- - - - - - - - - -
ranking = 1069.6837310792
keywords = osteoarthropathy
(Clic here for more details about this article)

20/37. Demyelinating disease in monoclonal gammopathy of undetermined significance.

    We describe herein the case of a 57 year old man who, over the last five years, has presented ataxic and spastic gait on the right side, a reduction in fine motor movement of the fingers mainly on the right side, superficial right side brachiocrural hypoesthesia and a marked dysarthria associated with internuclear ophthalmoplegia. The neurological picture, after an initial progressive worsening which lasted some months, remained relatively stable over the years. Repeated magnetic resonance imaging (MRI) of the brain and spinal cord documented the presence of demyelinating plaques spread in the white matter of the periventricular region and the semioval centres, and a right side paramedian plaque at the C4-C5 level, none of which were in the active phase. oligoclonal bands were revealed in the cerebrospinal fluid (CSF). Monoclonal IgM/lambda gammopathy with anti-myelin and anti-nucleo reactivity, found with serum immunofixation, were confirmed several times in successive annual controls, not associated to myeloproliferative pathology. The lack of progression in the clinical picture would seem to contradict the diagnosis of late multiple sclerosis. The presence of antibody activity against the myelin might support the hypothesis of a pathogenetic role of the immunoglobulins at the onset of the demyelinating disease in this patient. However, in the end, there is the possibility of casual association with a poorly functioning immune system connected to age.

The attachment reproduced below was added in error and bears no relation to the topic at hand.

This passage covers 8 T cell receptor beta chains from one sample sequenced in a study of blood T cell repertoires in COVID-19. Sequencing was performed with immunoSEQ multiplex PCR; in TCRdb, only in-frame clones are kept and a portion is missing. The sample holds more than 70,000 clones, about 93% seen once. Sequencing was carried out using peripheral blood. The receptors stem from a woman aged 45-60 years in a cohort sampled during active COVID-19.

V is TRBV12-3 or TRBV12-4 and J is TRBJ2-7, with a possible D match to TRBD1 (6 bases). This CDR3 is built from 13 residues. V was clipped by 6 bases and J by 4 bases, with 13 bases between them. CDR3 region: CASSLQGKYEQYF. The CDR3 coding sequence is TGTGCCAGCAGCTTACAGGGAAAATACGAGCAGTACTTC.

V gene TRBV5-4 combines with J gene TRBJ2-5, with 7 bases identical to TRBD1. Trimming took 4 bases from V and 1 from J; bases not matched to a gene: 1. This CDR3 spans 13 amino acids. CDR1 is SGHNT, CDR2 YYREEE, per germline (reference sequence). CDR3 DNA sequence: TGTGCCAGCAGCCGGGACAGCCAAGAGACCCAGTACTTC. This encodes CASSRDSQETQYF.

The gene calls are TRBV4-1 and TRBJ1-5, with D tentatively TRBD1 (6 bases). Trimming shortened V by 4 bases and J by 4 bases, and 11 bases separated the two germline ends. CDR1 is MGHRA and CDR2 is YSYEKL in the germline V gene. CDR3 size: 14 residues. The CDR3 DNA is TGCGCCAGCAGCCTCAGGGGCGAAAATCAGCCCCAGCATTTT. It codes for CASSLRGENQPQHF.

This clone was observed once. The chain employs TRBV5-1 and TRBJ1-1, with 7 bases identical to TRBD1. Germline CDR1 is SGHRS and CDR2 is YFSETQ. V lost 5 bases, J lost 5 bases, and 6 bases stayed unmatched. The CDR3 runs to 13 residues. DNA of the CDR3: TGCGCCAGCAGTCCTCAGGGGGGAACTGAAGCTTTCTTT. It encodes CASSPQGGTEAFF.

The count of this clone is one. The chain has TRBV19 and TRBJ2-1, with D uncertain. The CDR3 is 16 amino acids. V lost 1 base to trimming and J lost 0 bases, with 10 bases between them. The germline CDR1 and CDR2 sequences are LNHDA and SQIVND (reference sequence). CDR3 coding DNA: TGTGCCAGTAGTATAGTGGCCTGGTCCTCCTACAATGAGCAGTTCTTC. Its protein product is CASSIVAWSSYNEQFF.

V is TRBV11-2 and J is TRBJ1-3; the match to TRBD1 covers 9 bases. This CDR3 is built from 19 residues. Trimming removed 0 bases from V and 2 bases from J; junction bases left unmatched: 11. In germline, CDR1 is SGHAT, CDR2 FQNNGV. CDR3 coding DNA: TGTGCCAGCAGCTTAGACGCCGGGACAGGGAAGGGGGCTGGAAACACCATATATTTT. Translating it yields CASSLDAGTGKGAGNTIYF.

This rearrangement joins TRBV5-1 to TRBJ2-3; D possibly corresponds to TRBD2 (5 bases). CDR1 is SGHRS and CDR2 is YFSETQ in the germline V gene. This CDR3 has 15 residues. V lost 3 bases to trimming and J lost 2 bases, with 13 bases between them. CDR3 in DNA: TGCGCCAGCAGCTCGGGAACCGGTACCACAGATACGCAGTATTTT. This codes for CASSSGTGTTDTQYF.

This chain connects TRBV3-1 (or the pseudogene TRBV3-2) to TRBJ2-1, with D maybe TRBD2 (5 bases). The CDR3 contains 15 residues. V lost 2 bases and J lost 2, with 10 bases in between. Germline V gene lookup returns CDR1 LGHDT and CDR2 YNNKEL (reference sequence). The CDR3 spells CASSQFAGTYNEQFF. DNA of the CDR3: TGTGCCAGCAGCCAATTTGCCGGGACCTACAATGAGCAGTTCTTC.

- - - - - - - - - -
ranking = 1
keywords = finger
(Clic here for more details about this article)
<- Previous || Next ->


Leave a message about 'Disease Progression'


We do not evaluate or guarantee the accuracy of any content in this site. Click here for the full disclaimer.